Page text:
An exclusive exhibition exploring Australia’s unique weather systems in a presentation that recognises Indigenous cultural knowledge as central to understanding our natural environment, the National Gallery of Victoria will present Big Weather at The Ian Potter Centre: NGV Australia from 23 October 2020.
Big Weather will feature over 75 artists across media, encompassing painting, photography, film, weaving and sculpture. Works by artists from diverse Indigenous communities present unique interpretations of Ancestral spirit beings who summon the rain, hail, and seasonal storms, that feed into our rivers, revive the landscape and nourish wildlife.
“Big Weather encourages visitors to consider the importance of Indigenous knowledge of weather systems to understand the dynamic nature of the Australian landscape,” said Tony Ellwood AM, Director National Gallery of Victoria.
“This exhibition presents new commissions and NGV Collection works by both historical and contemporary artists, including Albert Namatjira, Emily Kam Kngwarray, Julie Gough, Laurie Nona, Michael Riley, and Nonggirrnga Marawili.”
An exhibition highlight will be a pair of newly commissioned possum skin cloaks created by Yorta Yorta artist Treahna Hamm displaying designs reflecting cultural fire stories and contemporary climate change research.
A new acquisition of woven shield designs by emerging Yorta Yorta/Taungurung artist and weaver Donna Blackall references different aspects of the natural environment across the five language groups of the Kulin Nation, the Country where the National Gallery of Victoria stands.
At the start of the exhibition, visitors will be greeted by a sculpture of the powerful ancestral spirit Bolngu, the Thunderman, 2010 by Johnny Yirryirrngu of Elcho Island, North East Arnhem Land, placed alongside John Mawurndjul’s 1992 painting Namarrkon ngal-daluk, the female lightning spirit, portraying a formidable spirit who strikes lightning down to earth announcing the arrival of the wet season to Kuninjku people of Western Arnhem Land.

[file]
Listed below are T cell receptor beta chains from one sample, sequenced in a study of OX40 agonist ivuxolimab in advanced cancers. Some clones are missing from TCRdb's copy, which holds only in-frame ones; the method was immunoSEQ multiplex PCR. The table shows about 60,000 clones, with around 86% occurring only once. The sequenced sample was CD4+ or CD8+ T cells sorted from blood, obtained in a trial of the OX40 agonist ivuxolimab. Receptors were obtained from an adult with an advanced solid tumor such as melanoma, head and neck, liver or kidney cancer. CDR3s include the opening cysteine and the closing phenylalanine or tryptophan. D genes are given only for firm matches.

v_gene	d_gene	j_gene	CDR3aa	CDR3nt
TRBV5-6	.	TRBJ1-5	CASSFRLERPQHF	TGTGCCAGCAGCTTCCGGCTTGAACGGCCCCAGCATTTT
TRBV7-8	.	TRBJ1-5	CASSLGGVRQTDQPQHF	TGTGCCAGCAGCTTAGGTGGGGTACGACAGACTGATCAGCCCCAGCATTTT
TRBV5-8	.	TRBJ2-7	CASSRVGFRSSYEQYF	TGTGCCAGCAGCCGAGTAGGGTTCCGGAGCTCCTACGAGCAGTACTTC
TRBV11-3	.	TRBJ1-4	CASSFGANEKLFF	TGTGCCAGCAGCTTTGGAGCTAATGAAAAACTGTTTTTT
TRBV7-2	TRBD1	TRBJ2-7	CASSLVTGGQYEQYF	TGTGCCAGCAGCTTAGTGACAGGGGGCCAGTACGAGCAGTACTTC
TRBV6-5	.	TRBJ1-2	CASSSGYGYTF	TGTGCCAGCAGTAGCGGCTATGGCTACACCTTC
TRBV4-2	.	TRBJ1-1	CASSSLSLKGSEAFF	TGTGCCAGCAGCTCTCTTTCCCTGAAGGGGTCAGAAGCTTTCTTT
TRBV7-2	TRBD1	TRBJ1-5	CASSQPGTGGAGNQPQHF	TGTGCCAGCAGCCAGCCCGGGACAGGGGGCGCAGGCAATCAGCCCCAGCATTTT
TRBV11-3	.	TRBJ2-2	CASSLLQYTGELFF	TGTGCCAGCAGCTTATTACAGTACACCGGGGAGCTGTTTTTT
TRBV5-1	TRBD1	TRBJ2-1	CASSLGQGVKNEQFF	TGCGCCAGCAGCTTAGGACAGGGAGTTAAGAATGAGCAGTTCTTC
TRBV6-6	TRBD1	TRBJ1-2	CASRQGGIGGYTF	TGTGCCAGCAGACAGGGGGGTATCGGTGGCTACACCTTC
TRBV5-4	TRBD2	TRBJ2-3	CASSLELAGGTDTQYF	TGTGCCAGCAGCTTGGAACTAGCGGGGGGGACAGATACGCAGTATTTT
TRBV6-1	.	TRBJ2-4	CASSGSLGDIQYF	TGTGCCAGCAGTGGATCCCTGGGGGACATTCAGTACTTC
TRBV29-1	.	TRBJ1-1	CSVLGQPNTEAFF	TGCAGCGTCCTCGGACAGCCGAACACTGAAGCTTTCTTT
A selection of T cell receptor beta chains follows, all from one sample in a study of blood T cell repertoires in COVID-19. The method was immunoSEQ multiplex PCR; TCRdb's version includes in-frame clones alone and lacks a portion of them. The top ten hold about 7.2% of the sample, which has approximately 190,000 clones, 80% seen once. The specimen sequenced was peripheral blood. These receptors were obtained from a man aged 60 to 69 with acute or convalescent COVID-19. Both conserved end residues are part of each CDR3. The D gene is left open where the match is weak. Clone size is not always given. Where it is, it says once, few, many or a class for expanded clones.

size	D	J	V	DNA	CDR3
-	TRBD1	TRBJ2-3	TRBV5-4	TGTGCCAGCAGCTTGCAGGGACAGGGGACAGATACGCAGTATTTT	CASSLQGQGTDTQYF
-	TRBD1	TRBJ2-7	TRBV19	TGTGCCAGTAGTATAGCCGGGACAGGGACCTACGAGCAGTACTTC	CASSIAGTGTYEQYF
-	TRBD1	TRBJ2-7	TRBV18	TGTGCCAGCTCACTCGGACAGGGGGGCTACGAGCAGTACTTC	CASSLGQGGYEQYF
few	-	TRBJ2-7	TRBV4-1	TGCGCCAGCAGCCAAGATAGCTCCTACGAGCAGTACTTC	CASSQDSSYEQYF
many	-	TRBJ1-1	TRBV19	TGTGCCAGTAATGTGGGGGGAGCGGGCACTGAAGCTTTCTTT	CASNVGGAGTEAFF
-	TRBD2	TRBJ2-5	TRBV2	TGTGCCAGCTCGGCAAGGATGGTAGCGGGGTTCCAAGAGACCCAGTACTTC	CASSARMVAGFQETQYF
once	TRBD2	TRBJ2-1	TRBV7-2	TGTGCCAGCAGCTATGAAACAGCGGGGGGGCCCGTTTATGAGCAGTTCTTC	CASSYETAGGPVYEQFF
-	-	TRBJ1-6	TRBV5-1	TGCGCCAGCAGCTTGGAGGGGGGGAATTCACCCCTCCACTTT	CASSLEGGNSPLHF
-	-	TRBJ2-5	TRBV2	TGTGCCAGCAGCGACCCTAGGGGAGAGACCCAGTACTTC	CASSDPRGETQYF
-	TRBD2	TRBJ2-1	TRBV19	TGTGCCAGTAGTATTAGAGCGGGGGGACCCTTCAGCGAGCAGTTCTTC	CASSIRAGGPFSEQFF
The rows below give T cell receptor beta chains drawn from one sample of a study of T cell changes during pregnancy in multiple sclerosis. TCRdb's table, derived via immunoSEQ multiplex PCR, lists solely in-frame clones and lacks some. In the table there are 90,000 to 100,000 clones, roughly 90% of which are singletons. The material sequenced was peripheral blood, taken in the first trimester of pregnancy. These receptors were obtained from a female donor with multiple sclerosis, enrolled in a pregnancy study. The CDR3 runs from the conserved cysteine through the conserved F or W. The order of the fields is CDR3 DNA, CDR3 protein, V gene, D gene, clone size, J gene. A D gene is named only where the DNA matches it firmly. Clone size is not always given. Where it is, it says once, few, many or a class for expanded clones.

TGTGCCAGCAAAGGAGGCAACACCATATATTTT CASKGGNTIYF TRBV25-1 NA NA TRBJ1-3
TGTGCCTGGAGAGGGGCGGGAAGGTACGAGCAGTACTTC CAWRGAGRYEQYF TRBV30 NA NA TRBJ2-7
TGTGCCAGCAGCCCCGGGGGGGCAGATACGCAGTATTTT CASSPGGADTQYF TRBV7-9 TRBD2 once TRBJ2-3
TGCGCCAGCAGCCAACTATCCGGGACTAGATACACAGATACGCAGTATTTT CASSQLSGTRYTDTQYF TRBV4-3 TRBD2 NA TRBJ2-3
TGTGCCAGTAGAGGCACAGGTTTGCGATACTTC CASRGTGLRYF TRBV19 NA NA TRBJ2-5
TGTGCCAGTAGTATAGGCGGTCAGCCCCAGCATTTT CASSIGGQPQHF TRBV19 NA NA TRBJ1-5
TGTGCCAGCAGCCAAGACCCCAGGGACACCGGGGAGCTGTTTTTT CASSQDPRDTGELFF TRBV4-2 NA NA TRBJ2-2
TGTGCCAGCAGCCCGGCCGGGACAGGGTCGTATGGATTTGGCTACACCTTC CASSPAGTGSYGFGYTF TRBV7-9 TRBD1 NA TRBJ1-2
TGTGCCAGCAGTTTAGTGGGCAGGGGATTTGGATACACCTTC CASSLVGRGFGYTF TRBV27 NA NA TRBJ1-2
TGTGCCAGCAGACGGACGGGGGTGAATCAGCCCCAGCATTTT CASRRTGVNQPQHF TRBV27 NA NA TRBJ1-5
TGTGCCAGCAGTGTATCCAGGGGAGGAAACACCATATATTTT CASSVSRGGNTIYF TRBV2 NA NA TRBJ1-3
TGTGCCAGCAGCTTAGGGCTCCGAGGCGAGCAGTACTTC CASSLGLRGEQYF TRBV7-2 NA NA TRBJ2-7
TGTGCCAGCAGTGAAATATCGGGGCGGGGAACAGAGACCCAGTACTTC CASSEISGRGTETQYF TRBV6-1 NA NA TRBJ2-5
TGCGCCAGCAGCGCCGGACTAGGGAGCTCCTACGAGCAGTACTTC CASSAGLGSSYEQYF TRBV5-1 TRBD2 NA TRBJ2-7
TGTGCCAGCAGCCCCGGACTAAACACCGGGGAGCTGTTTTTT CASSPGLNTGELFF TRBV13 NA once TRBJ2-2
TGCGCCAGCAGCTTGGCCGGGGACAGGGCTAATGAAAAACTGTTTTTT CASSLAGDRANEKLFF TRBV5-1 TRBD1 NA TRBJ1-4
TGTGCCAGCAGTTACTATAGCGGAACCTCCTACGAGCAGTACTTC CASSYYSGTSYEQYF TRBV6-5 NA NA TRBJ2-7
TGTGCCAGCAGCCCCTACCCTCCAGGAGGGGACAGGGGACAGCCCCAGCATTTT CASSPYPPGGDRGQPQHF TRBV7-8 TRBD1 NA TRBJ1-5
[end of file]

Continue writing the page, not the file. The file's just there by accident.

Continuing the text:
Climate change is addressed in works exploring extreme weather including flooding, bushfires, cyclones, and storms and how these events are changing our landscape. Knowledge of these weather systems and ancestral stories about Country is shared through oral traditions and customary ceremonies passed down across generations.
The significance of transferring cultural knowledge over generations is illustrated by paintings by Western Arrernte watercolourists including legendary artist Albert Namatjira presented alongside contemporary artists who continue the watercolour tradition including Noreen Hudson and Seth Namatjira, grandson of Albert Namatjira. This display illustrates changes across the Central Australian landscape reflecting the artists’ understanding of and connection to the land now and over time.
The integral role of animals in the overall balance and wellbeing of the environment is portrayed in representational works in diverse media, including woven fish traps from across Australia which reflect how animals are universally respected not only as practical sources of food but for their spiritual existence and as indicators of changing weather patterns.
Michael Riley’s Untitled from the iconic photographic series cloud, 2000 depicting a levitating cow, speaks directly to Australia’s history of settlement and the sadness and confusion that introduced animal species caused Indigenous communities, interrupting their ancient relationship with their Country.
The Ian Potter Centre: NGV Australia, Federation Square, Melbourne
Exhibition: opening 23 October 2020
For more information, visit: www.ngv.melbourne for details.
Image: Albert Namatjira, Arrernte 1902-1959, MacDonnell Ranges at Heavitree Gap, early 1950s watercolour 34.5 × 52.0 cm National Gallery of Victoria, Melbourne. Presented by Esso Australia Pty Ltd, 2018 © Namatjira Legacy Trust/Licensed by Copyright Agency, Australia